Styling Abbreviations and Acronyms

Summary: The HTML elements abbr and acronym are useful accessibility aids, but their styling can come as a surprise to authors. See how you can take control of their presentation without sacrificing the benefits these elements provide. Many authors are beginning to use the HTML elements abbr (abbreviation) and acronym in their Web pages. This is to be encouraged, and according to Guideline 4 of the Web Content Accessibility Guidelines, both elements should be given a title attribute to improve "readability of the Web for all people, including those with learning disabilities, cognitive disabilities, or people who are deaf."

The Problem

Authors have discovered that any abbr or acronym that has a title attribute is rendered with a dotted underline, per the following rule in resource://gre-resources/html.css

abbr[title], acronym[title] {
  text-decoration: dotted underline;

The Solution

If authors wish to remove the underline from abbr and acronym elements, this can be done with the following rule:

abbr[title], acronym[title] {
  text-decoration: none;

It may be better to lessen the visual weight of the border without actually removing it. The underline tells readers that the word in question has extra information associated with it. In Mozilla, placing the mouse pointer over the element and leaving it for a moment will cause the contents of the title attribute to appear as a tooltip next to the mouse pointer. Removing the underline from these elements will rob readers of an indication that there is extra information available.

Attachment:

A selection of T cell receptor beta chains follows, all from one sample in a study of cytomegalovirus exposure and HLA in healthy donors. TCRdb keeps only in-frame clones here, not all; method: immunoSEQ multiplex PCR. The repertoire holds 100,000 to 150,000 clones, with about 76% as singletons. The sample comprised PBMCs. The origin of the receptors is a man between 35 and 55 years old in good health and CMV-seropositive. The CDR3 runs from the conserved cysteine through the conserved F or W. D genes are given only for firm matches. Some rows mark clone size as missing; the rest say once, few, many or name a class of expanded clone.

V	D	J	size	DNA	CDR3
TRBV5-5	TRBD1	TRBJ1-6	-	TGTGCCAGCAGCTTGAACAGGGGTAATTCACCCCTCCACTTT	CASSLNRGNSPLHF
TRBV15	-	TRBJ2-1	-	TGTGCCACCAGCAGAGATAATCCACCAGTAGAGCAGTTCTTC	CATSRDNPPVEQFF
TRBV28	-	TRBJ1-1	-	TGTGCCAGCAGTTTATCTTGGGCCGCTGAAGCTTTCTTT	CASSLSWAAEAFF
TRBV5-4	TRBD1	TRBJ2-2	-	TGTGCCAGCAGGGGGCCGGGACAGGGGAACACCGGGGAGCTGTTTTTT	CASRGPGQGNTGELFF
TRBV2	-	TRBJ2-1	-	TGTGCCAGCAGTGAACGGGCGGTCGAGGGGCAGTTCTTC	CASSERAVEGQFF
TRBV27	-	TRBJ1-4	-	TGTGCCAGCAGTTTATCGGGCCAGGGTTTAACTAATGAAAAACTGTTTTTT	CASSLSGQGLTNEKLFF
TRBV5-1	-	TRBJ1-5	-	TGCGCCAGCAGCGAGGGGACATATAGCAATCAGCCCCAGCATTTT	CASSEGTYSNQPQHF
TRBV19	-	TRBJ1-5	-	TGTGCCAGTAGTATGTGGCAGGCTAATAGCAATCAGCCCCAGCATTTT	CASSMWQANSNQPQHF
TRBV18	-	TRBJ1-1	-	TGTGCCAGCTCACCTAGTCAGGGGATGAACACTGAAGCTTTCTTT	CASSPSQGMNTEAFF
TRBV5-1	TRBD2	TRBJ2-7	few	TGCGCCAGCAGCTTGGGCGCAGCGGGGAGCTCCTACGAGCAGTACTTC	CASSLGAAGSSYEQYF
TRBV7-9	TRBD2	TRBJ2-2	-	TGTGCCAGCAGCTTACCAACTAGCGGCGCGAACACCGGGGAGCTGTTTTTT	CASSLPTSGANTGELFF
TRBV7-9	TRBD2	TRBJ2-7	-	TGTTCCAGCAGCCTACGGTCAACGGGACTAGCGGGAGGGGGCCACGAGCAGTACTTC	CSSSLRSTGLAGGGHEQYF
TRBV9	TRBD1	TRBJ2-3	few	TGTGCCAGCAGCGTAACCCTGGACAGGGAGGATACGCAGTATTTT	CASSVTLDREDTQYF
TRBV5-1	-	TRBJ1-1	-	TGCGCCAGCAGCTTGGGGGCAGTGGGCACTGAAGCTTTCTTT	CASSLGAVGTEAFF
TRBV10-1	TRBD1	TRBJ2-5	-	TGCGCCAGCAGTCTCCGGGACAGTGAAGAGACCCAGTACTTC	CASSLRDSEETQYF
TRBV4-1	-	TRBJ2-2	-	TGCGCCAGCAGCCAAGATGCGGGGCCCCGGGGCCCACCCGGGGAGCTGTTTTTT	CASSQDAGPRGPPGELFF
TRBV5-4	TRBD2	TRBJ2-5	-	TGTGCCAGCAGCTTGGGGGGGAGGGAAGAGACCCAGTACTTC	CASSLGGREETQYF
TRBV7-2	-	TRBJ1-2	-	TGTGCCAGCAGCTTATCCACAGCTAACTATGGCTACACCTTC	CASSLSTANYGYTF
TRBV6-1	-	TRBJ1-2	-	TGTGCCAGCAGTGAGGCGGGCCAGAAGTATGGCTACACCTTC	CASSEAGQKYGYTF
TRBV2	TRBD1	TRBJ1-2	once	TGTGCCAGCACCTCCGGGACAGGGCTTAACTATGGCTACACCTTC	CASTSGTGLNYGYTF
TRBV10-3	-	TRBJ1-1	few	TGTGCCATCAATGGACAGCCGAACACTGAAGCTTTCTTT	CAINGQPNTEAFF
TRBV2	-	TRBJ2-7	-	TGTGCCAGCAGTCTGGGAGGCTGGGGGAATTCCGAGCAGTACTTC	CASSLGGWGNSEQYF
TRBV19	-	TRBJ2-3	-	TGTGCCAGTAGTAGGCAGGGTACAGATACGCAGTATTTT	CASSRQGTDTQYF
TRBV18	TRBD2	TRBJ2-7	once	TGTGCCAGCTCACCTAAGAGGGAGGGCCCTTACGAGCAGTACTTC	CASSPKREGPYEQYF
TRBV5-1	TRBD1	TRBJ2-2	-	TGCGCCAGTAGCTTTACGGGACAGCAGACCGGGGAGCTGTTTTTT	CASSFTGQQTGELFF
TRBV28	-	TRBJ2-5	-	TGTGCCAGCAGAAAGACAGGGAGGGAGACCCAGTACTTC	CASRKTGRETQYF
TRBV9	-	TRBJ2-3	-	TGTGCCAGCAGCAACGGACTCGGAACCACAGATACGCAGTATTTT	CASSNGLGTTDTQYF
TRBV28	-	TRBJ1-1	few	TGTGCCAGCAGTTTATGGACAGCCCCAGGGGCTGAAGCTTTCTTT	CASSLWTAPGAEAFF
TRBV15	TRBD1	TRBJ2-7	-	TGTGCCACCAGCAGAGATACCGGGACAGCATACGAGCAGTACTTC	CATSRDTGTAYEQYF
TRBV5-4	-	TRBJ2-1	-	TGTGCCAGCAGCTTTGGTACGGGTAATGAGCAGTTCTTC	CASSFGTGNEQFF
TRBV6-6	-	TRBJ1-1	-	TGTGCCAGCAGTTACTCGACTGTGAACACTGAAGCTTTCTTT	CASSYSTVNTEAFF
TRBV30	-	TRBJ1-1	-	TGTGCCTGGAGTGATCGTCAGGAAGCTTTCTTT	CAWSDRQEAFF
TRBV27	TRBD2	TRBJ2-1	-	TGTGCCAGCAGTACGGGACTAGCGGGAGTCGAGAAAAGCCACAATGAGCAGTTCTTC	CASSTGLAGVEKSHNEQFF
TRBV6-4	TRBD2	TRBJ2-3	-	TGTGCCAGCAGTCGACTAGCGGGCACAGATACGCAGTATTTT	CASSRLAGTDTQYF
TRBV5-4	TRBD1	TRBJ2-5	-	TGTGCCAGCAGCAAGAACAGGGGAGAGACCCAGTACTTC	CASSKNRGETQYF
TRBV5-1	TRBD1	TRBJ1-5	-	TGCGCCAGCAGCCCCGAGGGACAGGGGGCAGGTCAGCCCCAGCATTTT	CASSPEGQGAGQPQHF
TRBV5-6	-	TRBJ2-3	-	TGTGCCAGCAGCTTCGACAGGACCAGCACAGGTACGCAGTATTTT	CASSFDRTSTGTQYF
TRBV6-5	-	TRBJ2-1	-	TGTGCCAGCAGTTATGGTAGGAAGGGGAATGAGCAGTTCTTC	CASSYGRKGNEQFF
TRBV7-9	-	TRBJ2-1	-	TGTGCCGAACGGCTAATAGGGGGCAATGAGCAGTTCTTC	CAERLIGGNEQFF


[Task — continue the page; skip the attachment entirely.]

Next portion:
Related Links

Original Document Information

  • Author(s): Eric A. Meyer, Netscape Communications
  • Last Updated Date: Published 09 Aug 2002
  • Copyright Information: Copyright © 2001-2003 Netscape. All rights reserved.
  • Note: This reprinted article was originally part of the DevEdge site.